Tuesday, April 16, 2019

Nunavut’s Cubesat is a Community Activity

          By Brian Orlotti

While the big money being spent on Canadian space activities continues to go towards salaries and office space in Ottawa and Montreal and into components for large US led initiatives, the participants in the Canadian Space Agency’s (CSA) Canadian Cubesat Project (CCP) are slowly beginning to roll out their smaller, locally focused projects.

And one of the more interesting projects is a team up between London, ON based Western University and Nunavut Arctic College (NAC) to build Nunavut’s first satellite.

As outlined in the May 7th, 2018 post, "Canadian Cubesat Project Finally Moving Forward," the program, rolled out last summer, provided grants of between $200,000 - $250,000 to fifteen proposals submitted by university professors to build and launch small cubesats (normally a low weight, 10×10×10 cm cubic satellite) by 2020.

The CSA solicited post-secondary schools across Canada for proposals for a miniature CubeSat that professors and students could design and build together. In 2018, the CSA awarded grants to 15 projects among submissions from every territory and province.

A CubeSat normally has a mass of no more than 1.33 kgs (2.9 lbs) per unit and often uses commercial off-the-shelf (COTS) components for their electronics and structure. CubeSats are typically placed in orbit by deployers on the International Space Station (ISS), or launched as secondary payloads on a rocket. Cubesats were intended to democratize satellite technology by adopting a standardized form factor and COTS components to reduce costs.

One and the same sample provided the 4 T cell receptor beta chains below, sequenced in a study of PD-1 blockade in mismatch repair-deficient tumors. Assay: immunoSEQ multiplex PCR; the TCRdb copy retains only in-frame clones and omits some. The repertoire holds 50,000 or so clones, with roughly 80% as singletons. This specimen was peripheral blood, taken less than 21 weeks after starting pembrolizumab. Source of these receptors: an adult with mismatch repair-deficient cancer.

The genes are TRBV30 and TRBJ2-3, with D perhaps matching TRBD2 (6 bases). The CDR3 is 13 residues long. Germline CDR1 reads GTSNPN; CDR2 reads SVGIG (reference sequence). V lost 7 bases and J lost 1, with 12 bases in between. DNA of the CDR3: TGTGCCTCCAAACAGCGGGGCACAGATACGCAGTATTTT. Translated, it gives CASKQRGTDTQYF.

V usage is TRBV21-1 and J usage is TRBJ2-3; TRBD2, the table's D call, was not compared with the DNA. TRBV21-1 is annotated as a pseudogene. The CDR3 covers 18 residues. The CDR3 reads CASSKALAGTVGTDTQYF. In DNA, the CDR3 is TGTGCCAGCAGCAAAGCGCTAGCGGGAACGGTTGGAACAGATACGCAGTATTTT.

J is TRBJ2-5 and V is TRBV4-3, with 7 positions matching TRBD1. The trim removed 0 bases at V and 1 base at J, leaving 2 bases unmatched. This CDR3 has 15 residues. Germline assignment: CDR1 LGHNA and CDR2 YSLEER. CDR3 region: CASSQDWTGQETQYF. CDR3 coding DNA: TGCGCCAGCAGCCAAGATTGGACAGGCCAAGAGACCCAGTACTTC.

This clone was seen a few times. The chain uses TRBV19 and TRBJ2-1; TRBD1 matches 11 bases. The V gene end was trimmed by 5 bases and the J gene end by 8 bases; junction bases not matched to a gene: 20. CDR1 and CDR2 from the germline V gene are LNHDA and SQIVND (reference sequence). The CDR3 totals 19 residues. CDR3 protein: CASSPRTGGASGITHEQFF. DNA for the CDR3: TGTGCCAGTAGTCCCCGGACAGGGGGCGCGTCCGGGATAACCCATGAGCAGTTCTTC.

The objective of each Cubesat project differs, ranging from space exploration to asteroid geology. Taking a different tack, the Western/Nunavut team chose to place two 180-degree cameras on both sides of their CubeSat, enabling them to create 360 degree imagery of the Earth, Moon and other astronomical bodies that can be viewed using virtual reality headsets.

The satellite is being pitched as an inspirational tool for the people of Nunavut.

Overview of the CCP. Graphic c/o CSA.

Western University, owing to its aerospace and engineering programs, serves as technical lead on the project. Over the past year, Western students have worked on a preliminary design.

As outlined in the April 9th, 2019 Nunatsiaq Post article, "Nunavut reaches for the stars with CubeSat," Western staff traveled to Nunavut in February 2019 to confer with NAC on ways to increase NAC’s involvement in the project.

Several ideas have been put forth, including holding public surveys on what sort of imagery to capture (i.e. ice flows, Norther Lights, etc.), etching symbols and syllables from Inuit folklore into the CubeSat, and having students in NAC’s jewelry and metalwork program design and create a component of the satellite.

In addition, a contest was recently held to submit names for the satellite.

Essentially, it's becoming a community activity, which is an interesting way of looking at a satellite development program. Maybe there are lessons to be learned here for the rest of us. Given the current PR coming out of the CSA, it's something that the rest of the Canadian space community should note.

The CCP’s CubeSats are to be launched from the ISS in 2021 or 2022. The Western/NAC satellite will have an operational life of 1 year.
Brian Orlotti.

Brian Orlotti is a network operator at the Ontario Research and Innovation Optical Network (ORION), a not-for-profit network service provider to the education and research sectors.

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